When opportunity comes knocking, its a good idea to open the door and welcome it right into your life! Last year one such opportunity showed up on my doorstep. I was asked to participate in a dental mission organized by a friend who happens to be an instructor of Dental Hygiene at a Technical College in Pennsylvania. For years Rhonda has organized dental service trips to impoverished countries. Working in partnership with organizations here and abroad, she and a group of dedicated student-technicians serve elementary school aged children who otherwise would not receive care. They have provided education, cleanings, fluoride treatments and dental sealants to hundreds, if not thousands of children. It had been my desire for years to one day take part in a mission trip but personal obligations always seemed to make it difficult to follow through.
In the winter of 2016 Rhonda and I were both in attendance at a local event. Asking where her group was headed this coming year she didn’t skip a beat. “We are going to the Dominican Republic! Why don’t you join us?”
Pausing I asked, “What value could I possibly provide? I have no formal training in dental hygiene and I don’t speak Spanish!” The fact remains that in years of work with organizations on numerous committees focused on charitable efforts throughout the United States, I had never participated in a service project outside of this country.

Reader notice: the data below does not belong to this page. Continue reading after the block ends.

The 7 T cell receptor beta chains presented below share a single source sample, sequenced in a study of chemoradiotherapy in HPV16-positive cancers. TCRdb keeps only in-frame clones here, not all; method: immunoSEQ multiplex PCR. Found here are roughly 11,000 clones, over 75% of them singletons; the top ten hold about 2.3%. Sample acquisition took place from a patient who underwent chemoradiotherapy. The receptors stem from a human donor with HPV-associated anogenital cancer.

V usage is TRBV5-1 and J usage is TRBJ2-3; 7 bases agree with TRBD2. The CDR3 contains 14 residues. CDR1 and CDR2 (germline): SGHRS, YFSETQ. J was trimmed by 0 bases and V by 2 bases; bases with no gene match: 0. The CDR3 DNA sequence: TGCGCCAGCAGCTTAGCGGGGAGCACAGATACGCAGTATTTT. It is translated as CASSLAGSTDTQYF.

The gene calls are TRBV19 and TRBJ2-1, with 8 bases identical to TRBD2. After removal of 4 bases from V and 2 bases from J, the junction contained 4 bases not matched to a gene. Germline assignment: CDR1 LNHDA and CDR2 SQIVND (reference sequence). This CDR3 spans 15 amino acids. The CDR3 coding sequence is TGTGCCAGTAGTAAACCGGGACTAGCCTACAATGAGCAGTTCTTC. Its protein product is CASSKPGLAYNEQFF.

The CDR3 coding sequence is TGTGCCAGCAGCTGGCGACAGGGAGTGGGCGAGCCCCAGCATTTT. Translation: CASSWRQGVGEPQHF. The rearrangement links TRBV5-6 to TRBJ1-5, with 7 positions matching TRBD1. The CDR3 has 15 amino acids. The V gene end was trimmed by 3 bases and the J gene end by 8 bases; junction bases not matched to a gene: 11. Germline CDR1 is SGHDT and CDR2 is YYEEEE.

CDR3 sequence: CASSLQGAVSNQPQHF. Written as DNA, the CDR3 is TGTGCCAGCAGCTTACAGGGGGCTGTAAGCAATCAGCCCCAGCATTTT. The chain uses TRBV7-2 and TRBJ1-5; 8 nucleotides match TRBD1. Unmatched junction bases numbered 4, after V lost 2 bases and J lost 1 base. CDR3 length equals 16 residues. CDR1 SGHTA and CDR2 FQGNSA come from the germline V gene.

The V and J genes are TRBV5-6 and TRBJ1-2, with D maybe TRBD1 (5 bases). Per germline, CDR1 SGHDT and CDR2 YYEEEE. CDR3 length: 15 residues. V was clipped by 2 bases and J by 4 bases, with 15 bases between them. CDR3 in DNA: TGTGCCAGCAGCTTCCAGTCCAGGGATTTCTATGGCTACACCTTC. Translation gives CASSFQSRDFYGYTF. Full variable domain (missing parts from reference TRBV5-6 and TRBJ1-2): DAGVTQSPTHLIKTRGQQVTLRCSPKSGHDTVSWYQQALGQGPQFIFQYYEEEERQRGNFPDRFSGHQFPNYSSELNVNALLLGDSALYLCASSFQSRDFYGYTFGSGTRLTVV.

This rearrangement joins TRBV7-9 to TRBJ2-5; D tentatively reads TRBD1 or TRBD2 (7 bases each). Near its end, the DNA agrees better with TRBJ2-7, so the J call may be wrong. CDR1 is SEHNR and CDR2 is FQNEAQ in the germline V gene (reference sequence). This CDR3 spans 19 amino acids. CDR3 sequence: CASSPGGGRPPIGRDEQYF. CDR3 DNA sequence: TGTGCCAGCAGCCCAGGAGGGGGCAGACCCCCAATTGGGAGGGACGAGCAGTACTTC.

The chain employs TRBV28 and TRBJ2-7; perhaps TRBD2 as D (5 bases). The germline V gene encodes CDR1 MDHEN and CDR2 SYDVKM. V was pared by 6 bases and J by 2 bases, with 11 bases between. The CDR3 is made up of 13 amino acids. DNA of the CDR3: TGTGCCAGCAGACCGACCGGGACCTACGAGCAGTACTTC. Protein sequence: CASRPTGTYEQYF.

“I will be bringing a group of female students between the ages of 18 and 22 overseas to work with children in very poor communities throughout the Dominican Republic. Some of these young ladies have never been out of the United States. Some of them have never traveled by plane. Some of them have never even been out of Pennsylvania. They have no idea what to expect.”
The truth be told, neither did I.
“I could use someone with your skills who can help me stay organized and focused as we deliver a suite of preventative dental services in an unpredictable work environment.” She went on to explain, “We will be bringing along our own equipment, supplies and setting up mini clinics in hot classrooms by putting desks together to use as exam tables while making do with what we can carry and not much else.” She laughed and with her great big signature smile said, “Doesn’t that sound fun?”
It made sense. It would take more than technical help to make it run seamlessly. The smoother it ran, the more children they could serve. Although in that moment, it didn’t really sound like very much fun, nor did it seem to be the best use of my skills. But the old childhood adage echoed in my brain. What you put into the lives of others, comes back into your own.
“It would be invaluable if you came along to help me lead this group of young women who will undoubtably experience varying degrees of angst and trepidation about being so far away in rural areas of a foreign place which lacks many of the modern conveniences we take for granted here in our country.” Supporting young women’s ambitions, encouraging their participation, empowering their confidence through service, and keeping them on track by helping them set goals and work toward achieving them. Now she had my attention.